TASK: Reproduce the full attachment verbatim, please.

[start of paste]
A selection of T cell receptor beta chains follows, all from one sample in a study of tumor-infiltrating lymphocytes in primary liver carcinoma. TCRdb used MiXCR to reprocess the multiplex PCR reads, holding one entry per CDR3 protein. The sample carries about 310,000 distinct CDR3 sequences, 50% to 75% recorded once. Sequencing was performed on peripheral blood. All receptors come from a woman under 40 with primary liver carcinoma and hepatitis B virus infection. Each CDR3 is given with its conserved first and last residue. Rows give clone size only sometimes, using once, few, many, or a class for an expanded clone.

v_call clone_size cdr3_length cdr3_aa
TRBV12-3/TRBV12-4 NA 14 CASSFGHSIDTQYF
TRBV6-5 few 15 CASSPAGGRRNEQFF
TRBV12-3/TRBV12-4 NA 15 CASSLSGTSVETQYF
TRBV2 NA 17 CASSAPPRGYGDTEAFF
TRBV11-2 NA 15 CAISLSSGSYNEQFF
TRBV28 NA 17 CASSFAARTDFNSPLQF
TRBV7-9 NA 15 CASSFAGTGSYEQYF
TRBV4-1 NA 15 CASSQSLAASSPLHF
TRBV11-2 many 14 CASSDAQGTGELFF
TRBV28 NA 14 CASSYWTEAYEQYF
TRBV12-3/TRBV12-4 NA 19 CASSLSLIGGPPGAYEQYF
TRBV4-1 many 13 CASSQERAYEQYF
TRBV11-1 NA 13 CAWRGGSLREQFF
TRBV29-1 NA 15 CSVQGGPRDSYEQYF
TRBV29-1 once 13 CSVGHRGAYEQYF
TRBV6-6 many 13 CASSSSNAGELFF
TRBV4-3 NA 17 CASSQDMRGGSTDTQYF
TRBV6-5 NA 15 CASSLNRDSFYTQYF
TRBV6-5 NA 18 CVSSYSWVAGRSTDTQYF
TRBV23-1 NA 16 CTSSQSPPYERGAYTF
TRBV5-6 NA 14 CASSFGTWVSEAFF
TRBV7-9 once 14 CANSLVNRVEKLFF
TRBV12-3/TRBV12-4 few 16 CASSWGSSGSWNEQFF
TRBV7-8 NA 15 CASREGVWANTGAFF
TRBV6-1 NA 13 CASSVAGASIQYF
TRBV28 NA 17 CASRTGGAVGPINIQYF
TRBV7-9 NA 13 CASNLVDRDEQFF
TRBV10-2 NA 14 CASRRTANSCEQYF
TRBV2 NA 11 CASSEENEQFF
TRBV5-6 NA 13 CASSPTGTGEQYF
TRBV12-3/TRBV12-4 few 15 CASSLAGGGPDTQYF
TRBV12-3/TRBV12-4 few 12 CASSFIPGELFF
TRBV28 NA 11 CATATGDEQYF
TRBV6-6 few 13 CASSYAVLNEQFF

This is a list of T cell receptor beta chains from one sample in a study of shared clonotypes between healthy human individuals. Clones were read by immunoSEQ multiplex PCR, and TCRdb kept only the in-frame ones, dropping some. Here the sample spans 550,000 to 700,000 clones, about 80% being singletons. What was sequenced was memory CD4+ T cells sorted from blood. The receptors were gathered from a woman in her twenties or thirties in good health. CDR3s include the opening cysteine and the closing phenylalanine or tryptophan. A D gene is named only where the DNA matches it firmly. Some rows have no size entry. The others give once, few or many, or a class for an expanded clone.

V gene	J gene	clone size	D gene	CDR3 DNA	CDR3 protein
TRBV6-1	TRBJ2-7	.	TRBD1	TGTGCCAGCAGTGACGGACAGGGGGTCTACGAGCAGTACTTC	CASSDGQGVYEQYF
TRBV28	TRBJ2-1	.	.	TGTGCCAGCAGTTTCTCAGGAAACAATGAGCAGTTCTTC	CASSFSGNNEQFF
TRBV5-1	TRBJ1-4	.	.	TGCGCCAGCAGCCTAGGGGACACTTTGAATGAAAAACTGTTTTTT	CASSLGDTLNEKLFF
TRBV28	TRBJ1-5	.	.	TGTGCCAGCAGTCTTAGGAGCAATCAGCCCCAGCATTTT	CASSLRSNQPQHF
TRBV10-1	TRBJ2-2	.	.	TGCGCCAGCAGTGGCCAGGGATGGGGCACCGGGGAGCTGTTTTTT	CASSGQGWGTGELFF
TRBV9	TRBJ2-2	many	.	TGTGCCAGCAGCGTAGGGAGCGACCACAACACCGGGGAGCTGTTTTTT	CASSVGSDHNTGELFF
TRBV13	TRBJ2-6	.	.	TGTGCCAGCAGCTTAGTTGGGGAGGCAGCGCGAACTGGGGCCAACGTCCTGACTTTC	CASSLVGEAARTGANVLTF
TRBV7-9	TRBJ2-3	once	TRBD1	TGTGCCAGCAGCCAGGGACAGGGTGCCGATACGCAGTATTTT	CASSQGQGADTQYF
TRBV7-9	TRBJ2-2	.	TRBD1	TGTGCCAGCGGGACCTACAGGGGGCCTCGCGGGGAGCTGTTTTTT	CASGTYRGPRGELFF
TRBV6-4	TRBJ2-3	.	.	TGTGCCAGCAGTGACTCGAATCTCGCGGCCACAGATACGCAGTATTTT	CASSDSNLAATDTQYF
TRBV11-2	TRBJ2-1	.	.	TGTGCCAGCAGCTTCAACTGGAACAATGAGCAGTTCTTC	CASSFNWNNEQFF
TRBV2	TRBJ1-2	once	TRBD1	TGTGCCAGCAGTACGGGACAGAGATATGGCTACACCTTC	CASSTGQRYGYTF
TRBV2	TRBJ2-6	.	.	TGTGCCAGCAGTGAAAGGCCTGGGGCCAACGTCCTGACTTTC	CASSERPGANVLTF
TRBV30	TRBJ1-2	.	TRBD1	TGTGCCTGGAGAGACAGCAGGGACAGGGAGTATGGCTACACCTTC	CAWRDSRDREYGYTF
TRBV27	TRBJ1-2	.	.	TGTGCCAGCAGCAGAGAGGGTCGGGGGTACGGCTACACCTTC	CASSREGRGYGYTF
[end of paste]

A selection of T cell receptor beta chains follows, all from one sample in a study of tumor-infiltrating lymphocytes in primary liver carcinoma. TCRdb used MiXCR to reprocess the multiplex PCR reads, holding one entry per CDR3 protein. The sample carries about 310,000 distinct CDR3 sequences, 50% to 75% recorded once. Sequencing was performed on peripheral blood. All receptors come from a woman under 40 with primary liver carcinoma and hepatitis B virus infection. Each CDR3 is given with its conserved first and last residue. Rows give clone size only sometimes, using once, few, many, or a class for an expanded clone.

v_call clone_size cdr3_length cdr3_aa
TRBV12-3/TRBV12-4 NA 14 CASSFGHSIDTQYF
TRBV6-5 few 15 CASSPAGGRRNEQFF
TRBV12-3/TRBV12-4 NA 15 CASSLSGTSVETQYF
TRBV2 NA 17 CASSAPPRGYGDTEAFF
TRBV11-2 NA 15 CAISLSSGSYNEQFF
TRBV28 NA 17 CASSFAARTDFNSPLQF
TRBV7-9 NA 15 CASSFAGTGSYEQYF
TRBV4-1 NA 15 CASSQSLAASSPLHF
TRBV11-2 many 14 CASSDAQGTGELFF
TRBV28 NA 14 CASSYWTEAYEQYF
TRBV12-3/TRBV12-4 NA 19 CASSLSLIGGPPGAYEQYF
TRBV4-1 many 13 CASSQERAYEQYF
TRBV11-1 NA 13 CAWRGGSLREQFF
TRBV29-1 NA 15 CSVQGGPRDSYEQYF
TRBV29-1 once 13 CSVGHRGAYEQYF
TRBV6-6 many 13 CASSSSNAGELFF
TRBV4-3 NA 17 CASSQDMRGGSTDTQYF
TRBV6-5 NA 15 CASSLNRDSFYTQYF
TRBV6-5 NA 18 CVSSYSWVAGRSTDTQYF
TRBV23-1 NA 16 CTSSQSPPYERGAYTF
TRBV5-6 NA 14 CASSFGTWVSEAFF
TRBV7-9 once 14 CANSLVNRVEKLFF
TRBV12-3/TRBV12-4 few 16 CASSWGSSGSWNEQFF
TRBV7-8 NA 15 CASREGVWANTGAFF
TRBV6-1 NA 13 CASSVAGASIQYF
TRBV28 NA 17 CASRTGGAVGPINIQYF
TRBV7-9 NA 13 CASNLVDRDEQFF
TRBV10-2 NA 14 CASRRTANSCEQYF
TRBV2 NA 11 CASSEENEQFF
TRBV5-6 NA 13 CASSPTGTGEQYF
TRBV12-3/TRBV12-4 few 15 CASSLAGGGPDTQYF
TRBV12-3/TRBV12-4 few 12 CASSFIPGELFF
TRBV28 NA 11 CATATGDEQYF
TRBV6-6 few 13 CASSYAVLNEQFF

This is a list of T cell receptor beta chains from one sample in a study of shared clonotypes between healthy human individuals. Clones were read by immunoSEQ multiplex PCR, and TCRdb kept only the in-frame ones, dropping some. Here the sample spans 550,000 to 700,000 clones, about 80% being singletons. What was sequenced was memory CD4+ T cells sorted from blood. The receptors were gathered from a woman in her twenties or thirties in good health. CDR3s include the opening cysteine and the closing phenylalanine or tryptophan. A D gene is named only where the DNA matches it firmly. Some rows have no size entry. The others give once, few or many, or a class for an expanded clone.

V gene	J gene	clone size	D gene	CDR3 DNA	CDR3 protein
TRBV6-1	TRBJ2-7	.	TRBD1	TGTGCCAGCAGTGACGGACAGGGGGTCTACGAGCAGTACTTC	CASSDGQGVYEQYF
TRBV28	TRBJ2-1	.	.	TGTGCCAGCAGTTTCTCAGGAAACAATGAGCAGTTCTTC	CASSFSGNNEQFF
TRBV5-1	TRBJ1-4	.	.	TGCGCCAGCAGCCTAGGGGACACTTTGAATGAAAAACTGTTTTTT	CASSLGDTLNEKLFF
TRBV28	TRBJ1-5	.	.	TGTGCCAGCAGTCTTAGGAGCAATCAGCCCCAGCATTTT	CASSLRSNQPQHF
TRBV10-1	TRBJ2-2	.	.	TGCGCCAGCAGTGGCCAGGGATGGGGCACCGGGGAGCTGTTTTTT	CASSGQGWGTGELFF
TRBV9	TRBJ2-2	many	.	TGTGCCAGCAGCGTAGGGAGCGACCACAACACCGGGGAGCTGTTTTTT	CASSVGSDHNTGELFF
TRBV13	TRBJ2-6	.	.	TGTGCCAGCAGCTTAGTTGGGGAGGCAGCGCGAACTGGGGCCAACGTCCTGACTTTC	CASSLVGEAARTGANVLTF
TRBV7-9	TRBJ2-3	once	TRBD1	TGTGCCAGCAGCCAGGGACAGGGTGCCGATACGCAGTATTTT	CASSQGQGADTQYF
TRBV7-9	TRBJ2-2	.	TRBD1	TGTGCCAGCGGGACCTACAGGGGGCCTCGCGGGGAGCTGTTTTTT	CASGTYRGPRGELFF
TRBV6-4	TRBJ2-3	.	.	TGTGCCAGCAGTGACTCGAATCTCGCGGCCACAGATACGCAGTATTTT	CASSDSNLAATDTQYF
TRBV11-2	TRBJ2-1	.	.	TGTGCCAGCAGCTTCAACTGGAACAATGAGCAGTTCTTC	CASSFNWNNEQFF
TRBV2	TRBJ1-2	once	TRBD1	TGTGCCAGCAGTACGGGACAGAGATATGGCTACACCTTC	CASSTGQRYGYTF
TRBV2	TRBJ2-6	.	.	TGTGCCAGCAGTGAAAGGCCTGGGGCCAACGTCCTGACTTTC	CASSERPGANVLTF
TRBV30	TRBJ1-2	.	TRBD1	TGTGCCTGGAGAGACAGCAGGGACAGGGAGTATGGCTACACCTTC	CAWRDSRDREYGYTF
TRBV27	TRBJ1-2	.	.	TGTGCCAGCAGCAGAGAGGGTCGGGGGTACGGCTACACCTTC	CASSREGRGYGYTF